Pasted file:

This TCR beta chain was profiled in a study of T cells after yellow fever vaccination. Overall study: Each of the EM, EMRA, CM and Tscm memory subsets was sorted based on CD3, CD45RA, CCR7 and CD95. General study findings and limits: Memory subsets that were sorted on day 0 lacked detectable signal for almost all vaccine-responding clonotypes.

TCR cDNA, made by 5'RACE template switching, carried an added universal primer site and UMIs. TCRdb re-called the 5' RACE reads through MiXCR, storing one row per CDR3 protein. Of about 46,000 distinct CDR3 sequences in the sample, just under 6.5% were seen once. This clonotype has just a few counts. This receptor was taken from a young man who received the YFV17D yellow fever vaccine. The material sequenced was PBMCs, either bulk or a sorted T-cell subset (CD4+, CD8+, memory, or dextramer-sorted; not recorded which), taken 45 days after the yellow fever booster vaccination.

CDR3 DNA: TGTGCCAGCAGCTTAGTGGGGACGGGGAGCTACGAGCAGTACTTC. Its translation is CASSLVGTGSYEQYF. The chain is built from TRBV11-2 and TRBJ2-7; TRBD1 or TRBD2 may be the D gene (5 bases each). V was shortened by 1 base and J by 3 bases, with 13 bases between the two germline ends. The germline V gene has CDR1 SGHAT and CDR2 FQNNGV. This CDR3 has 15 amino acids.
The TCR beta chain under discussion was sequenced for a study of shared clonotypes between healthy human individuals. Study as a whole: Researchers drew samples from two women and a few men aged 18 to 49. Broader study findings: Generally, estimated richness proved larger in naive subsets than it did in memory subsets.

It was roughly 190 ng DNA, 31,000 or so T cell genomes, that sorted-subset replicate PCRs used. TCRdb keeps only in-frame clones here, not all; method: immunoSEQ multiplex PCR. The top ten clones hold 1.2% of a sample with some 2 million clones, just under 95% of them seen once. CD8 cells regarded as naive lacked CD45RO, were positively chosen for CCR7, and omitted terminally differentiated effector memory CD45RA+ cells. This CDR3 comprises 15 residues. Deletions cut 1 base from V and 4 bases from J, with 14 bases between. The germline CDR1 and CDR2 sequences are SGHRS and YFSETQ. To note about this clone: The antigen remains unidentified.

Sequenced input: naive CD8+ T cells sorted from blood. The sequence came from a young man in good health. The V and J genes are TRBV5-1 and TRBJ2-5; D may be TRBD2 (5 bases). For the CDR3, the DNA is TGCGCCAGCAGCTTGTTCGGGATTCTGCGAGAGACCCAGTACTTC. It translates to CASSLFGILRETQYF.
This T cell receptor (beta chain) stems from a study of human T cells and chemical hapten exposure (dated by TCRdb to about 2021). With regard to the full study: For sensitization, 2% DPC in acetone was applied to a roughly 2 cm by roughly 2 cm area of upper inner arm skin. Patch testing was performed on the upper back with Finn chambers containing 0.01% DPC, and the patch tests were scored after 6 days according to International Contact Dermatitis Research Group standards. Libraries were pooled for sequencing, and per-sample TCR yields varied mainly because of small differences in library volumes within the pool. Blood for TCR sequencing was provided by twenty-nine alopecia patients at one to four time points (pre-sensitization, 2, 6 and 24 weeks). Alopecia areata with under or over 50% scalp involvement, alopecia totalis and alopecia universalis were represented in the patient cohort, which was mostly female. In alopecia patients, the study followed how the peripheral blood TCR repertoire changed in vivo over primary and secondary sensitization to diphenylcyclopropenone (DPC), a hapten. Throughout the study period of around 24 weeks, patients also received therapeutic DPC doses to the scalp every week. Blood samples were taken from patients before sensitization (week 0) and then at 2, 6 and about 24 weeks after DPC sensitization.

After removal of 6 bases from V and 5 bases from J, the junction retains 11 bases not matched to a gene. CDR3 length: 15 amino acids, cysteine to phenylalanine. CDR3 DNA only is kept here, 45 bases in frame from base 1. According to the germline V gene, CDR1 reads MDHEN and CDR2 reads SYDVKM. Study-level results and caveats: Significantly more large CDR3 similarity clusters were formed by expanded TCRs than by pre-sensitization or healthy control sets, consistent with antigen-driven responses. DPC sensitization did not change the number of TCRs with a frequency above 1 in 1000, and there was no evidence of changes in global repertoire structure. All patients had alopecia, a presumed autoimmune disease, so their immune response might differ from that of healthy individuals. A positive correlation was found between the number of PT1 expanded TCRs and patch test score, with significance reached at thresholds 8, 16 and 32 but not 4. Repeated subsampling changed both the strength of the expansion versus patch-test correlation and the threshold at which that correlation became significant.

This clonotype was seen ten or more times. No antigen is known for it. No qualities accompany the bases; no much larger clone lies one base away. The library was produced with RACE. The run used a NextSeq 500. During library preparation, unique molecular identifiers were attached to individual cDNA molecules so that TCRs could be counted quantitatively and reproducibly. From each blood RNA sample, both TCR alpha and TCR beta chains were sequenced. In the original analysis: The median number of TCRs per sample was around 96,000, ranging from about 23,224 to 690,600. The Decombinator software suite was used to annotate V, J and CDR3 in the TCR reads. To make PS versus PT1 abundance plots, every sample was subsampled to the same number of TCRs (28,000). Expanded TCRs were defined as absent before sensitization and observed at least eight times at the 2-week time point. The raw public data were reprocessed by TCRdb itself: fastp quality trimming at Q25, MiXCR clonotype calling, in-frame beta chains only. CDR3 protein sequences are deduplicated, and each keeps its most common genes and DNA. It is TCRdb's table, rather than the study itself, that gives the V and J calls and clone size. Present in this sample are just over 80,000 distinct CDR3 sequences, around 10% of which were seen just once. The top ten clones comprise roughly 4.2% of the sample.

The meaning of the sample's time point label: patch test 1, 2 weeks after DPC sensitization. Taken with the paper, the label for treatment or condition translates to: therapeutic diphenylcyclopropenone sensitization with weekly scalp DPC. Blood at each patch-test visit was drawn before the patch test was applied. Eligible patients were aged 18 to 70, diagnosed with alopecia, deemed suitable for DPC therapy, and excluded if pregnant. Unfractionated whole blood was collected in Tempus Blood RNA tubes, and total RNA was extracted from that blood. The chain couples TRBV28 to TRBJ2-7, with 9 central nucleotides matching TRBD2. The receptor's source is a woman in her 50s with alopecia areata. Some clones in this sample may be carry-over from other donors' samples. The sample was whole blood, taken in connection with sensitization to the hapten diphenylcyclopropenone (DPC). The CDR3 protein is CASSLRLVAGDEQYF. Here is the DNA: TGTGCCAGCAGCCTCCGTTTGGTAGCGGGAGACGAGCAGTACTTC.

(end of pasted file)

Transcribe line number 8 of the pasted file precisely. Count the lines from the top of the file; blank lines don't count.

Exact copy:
After removal of 6 bases from V and 5 bases from J, the junction retains 11 bases not matched to a gene. CDR3 length: 15 amino acids, cysteine to phenylalanine. CDR3 DNA only is kept here, 45 bases in frame from base 1. According to the germline V gene, CDR1 reads MDHEN and CDR2 reads SYDVKM. Study-level results and caveats: Significantly more large CDR3 similarity clusters were formed by expanded TCRs than by pre-sensitization or healthy control sets, consistent with antigen-driven responses. DPC sensitization did not change the number of TCRs with a frequency above 1 in 1000, and there was no evidence of changes in global repertoire structure. All patients had alopecia, a presumed autoimmune disease, so their immune response might differ from that of healthy individuals. A positive correlation was found between the number of PT1 expanded TCRs and patch test score, with significance reached at thresholds 8, 16 and 32 but not 4. Repeated subsampling changed both the strength of the expansion versus patch-test correlation and the threshold at which that correlation became significant.